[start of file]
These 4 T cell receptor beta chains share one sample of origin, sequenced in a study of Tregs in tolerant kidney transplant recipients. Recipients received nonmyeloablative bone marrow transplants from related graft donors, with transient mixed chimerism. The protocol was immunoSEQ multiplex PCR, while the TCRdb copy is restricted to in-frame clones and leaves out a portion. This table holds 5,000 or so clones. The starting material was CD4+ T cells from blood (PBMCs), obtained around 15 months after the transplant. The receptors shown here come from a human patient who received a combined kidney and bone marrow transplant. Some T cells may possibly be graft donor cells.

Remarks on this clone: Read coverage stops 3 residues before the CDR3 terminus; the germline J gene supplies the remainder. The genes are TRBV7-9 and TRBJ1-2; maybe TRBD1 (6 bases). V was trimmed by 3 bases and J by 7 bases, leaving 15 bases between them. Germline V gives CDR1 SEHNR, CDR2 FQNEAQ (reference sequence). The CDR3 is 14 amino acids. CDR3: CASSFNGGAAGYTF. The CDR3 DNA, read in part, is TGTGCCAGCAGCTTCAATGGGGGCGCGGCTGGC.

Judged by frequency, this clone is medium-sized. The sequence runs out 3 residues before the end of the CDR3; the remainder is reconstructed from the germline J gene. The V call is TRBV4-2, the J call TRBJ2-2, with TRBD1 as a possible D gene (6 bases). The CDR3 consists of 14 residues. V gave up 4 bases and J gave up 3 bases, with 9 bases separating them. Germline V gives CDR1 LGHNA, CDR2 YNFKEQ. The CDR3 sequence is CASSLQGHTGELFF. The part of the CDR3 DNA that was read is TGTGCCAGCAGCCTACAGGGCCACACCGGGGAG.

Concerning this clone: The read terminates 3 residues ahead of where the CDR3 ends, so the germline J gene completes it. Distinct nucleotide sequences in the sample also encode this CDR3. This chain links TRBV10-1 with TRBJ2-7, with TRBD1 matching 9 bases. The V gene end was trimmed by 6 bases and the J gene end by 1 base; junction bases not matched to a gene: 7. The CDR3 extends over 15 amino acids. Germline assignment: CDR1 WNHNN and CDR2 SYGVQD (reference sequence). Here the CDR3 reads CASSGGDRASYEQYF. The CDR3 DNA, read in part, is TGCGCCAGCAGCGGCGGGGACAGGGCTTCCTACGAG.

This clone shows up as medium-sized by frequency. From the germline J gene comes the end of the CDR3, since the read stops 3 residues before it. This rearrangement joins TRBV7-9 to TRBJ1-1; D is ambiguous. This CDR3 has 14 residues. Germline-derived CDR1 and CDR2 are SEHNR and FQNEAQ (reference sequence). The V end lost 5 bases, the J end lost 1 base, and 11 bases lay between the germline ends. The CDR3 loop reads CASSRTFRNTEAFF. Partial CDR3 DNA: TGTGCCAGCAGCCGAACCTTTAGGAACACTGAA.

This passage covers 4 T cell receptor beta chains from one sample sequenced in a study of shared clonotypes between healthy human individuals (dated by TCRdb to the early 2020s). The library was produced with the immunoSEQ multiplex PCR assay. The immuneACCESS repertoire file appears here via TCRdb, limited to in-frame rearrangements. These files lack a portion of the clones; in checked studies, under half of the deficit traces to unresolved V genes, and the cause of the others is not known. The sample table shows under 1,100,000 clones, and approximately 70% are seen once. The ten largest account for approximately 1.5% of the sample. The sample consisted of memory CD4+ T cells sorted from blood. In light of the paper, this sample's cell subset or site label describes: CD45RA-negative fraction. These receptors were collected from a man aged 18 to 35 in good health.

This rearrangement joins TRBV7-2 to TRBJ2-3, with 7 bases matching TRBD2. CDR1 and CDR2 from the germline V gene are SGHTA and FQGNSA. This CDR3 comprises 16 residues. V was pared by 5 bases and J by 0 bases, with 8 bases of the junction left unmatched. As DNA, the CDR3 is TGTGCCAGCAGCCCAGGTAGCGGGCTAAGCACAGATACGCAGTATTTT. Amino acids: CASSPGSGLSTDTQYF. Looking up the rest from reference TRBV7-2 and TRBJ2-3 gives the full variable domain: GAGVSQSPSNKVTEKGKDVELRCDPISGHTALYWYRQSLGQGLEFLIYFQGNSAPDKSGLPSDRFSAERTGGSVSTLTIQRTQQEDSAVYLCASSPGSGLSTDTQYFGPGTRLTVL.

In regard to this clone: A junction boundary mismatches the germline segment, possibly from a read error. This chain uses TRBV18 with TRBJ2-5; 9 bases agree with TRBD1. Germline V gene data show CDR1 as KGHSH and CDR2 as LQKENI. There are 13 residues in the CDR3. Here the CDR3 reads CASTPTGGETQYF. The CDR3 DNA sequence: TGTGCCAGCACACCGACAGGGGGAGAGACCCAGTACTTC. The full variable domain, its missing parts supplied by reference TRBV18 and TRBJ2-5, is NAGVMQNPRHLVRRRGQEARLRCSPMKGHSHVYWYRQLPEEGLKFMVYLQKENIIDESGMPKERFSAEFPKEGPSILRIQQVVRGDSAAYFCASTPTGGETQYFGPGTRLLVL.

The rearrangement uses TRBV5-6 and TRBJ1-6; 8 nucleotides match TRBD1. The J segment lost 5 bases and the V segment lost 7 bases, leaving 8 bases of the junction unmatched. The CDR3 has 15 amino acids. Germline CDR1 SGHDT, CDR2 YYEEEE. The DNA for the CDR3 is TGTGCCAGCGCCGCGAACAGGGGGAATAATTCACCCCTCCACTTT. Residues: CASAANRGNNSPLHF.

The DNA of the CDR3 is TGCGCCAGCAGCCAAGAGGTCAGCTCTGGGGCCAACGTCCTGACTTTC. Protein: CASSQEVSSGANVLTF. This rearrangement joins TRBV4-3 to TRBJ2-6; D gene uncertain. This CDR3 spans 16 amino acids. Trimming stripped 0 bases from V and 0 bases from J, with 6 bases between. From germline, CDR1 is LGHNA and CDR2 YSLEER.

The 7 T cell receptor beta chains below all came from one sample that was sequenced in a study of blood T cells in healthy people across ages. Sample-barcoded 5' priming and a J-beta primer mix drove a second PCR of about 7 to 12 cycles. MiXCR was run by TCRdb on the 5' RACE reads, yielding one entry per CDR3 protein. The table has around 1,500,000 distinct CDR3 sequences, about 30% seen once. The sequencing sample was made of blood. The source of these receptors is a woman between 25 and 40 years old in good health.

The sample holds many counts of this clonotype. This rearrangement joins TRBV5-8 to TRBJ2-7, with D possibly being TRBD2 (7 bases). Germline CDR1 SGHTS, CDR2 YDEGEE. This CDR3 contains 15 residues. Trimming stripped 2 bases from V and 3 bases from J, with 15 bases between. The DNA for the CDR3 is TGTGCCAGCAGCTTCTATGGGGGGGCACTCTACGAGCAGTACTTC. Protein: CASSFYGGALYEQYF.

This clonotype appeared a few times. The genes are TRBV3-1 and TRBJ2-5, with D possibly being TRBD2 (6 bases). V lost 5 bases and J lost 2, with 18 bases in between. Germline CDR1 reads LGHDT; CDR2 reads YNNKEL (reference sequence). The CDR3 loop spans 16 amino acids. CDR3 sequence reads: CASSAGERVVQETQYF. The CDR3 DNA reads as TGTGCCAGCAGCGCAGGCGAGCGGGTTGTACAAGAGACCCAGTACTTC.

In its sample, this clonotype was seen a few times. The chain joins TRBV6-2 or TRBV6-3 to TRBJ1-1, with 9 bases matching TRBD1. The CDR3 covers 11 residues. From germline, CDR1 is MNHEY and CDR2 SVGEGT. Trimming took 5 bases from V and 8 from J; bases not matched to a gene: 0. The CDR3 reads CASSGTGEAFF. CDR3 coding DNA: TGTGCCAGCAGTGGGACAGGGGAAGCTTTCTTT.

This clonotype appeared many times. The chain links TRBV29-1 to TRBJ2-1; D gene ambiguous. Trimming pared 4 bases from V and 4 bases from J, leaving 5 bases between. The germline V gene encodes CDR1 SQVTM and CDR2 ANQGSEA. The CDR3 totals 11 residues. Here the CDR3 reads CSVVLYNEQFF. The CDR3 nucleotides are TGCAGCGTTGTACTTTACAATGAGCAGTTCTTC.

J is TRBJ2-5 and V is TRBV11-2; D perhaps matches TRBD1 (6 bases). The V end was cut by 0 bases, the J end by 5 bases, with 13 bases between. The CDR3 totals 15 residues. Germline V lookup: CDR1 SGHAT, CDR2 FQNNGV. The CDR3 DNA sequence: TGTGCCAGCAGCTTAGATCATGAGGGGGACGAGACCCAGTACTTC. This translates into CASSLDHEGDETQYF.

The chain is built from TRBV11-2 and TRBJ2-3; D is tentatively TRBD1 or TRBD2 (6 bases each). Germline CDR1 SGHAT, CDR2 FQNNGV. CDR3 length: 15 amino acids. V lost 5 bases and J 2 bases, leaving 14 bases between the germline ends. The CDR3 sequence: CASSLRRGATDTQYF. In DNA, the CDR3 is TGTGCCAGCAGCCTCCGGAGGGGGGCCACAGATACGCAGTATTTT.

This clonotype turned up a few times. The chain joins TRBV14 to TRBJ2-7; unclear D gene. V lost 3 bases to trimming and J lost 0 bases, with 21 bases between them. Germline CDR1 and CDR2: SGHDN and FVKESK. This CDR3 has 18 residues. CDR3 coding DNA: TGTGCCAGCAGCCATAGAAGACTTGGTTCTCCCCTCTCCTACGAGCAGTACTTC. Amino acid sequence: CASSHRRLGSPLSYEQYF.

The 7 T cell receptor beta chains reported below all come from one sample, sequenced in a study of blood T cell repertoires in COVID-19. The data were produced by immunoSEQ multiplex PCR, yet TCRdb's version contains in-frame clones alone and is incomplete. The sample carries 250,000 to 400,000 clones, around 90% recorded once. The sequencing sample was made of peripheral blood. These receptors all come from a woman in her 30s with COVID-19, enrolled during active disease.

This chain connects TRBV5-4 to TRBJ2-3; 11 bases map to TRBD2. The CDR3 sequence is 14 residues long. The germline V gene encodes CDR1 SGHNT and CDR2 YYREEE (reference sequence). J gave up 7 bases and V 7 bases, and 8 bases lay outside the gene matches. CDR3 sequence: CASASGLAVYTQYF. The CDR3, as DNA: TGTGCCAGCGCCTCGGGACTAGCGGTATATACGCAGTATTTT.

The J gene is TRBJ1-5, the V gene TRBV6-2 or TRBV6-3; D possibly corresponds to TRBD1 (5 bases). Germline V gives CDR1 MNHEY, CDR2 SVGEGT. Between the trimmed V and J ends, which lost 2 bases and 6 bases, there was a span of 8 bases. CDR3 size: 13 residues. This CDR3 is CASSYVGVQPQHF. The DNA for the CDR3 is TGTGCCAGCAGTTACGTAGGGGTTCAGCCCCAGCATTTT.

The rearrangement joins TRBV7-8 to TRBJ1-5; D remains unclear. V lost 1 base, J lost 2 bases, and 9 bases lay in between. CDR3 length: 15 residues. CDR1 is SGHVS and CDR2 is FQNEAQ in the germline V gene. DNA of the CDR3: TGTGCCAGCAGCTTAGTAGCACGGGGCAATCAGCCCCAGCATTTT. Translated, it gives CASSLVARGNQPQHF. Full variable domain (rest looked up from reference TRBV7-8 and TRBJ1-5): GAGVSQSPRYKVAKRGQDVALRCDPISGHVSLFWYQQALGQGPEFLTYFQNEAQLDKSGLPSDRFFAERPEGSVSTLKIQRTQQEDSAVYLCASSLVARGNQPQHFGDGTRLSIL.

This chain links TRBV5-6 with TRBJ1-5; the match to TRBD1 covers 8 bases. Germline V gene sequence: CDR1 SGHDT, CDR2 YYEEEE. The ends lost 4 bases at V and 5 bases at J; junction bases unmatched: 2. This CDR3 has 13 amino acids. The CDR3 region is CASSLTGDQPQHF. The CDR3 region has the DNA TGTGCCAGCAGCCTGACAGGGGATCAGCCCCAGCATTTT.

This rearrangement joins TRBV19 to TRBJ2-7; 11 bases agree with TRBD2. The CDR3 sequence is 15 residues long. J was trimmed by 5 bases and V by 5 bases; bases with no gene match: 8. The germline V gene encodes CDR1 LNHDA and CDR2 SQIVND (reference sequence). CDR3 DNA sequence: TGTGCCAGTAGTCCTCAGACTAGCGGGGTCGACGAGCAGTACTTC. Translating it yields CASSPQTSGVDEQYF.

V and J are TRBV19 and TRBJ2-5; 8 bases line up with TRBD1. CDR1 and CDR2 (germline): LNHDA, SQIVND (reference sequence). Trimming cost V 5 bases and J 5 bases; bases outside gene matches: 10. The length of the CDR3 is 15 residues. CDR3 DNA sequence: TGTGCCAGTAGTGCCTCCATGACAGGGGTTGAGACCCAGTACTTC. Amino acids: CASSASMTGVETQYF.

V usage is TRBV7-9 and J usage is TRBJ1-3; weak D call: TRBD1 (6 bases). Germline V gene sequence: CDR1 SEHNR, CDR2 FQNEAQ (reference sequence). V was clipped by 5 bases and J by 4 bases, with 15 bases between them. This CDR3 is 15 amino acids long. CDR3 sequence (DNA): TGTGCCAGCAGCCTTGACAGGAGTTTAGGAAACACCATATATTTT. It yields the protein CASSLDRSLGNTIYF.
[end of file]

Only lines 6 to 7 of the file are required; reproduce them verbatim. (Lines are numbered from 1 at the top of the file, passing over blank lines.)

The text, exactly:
This passage covers 4 T cell receptor beta chains from one sample sequenced in a study of shared clonotypes between healthy human individuals (dated by TCRdb to the early 2020s). The library was produced with the immunoSEQ multiplex PCR assay. The immuneACCESS repertoire file appears here via TCRdb, limited to in-frame rearrangements. These files lack a portion of the clones; in checked studies, under half of the deficit traces to unresolved V genes, and the cause of the others is not known. The sample table shows under 1,100,000 clones, and approximately 70% are seen once. The ten largest account for approximately 1.5% of the sample. The sample consisted of memory CD4+ T cells sorted from blood. In light of the paper, this sample's cell subset or site label describes: CD45RA-negative fraction. These receptors were collected from a man aged 18 to 35 in good health.

This rearrangement joins TRBV7-2 to TRBJ2-3, with 7 bases matching TRBD2. CDR1 and CDR2 from the germline V gene are SGHTA and FQGNSA. This CDR3 comprises 16 residues. V was pared by 5 bases and J by 0 bases, with 8 bases of the junction left unmatched. As DNA, the CDR3 is TGTGCCAGCAGCCCAGGTAGCGGGCTAAGCACAGATACGCAGTATTTT. Amino acids: CASSPGSGLSTDTQYF. Looking up the rest from reference TRBV7-2 and TRBJ2-3 gives the full variable domain: GAGVSQSPSNKVTEKGKDVELRCDPISGHTALYWYRQSLGQGLEFLIYFQGNSAPDKSGLPSDRFSAERTGGSVSTLTIQRTQQEDSAVYLCASSPGSGLSTDTQYFGPGTRLTVL.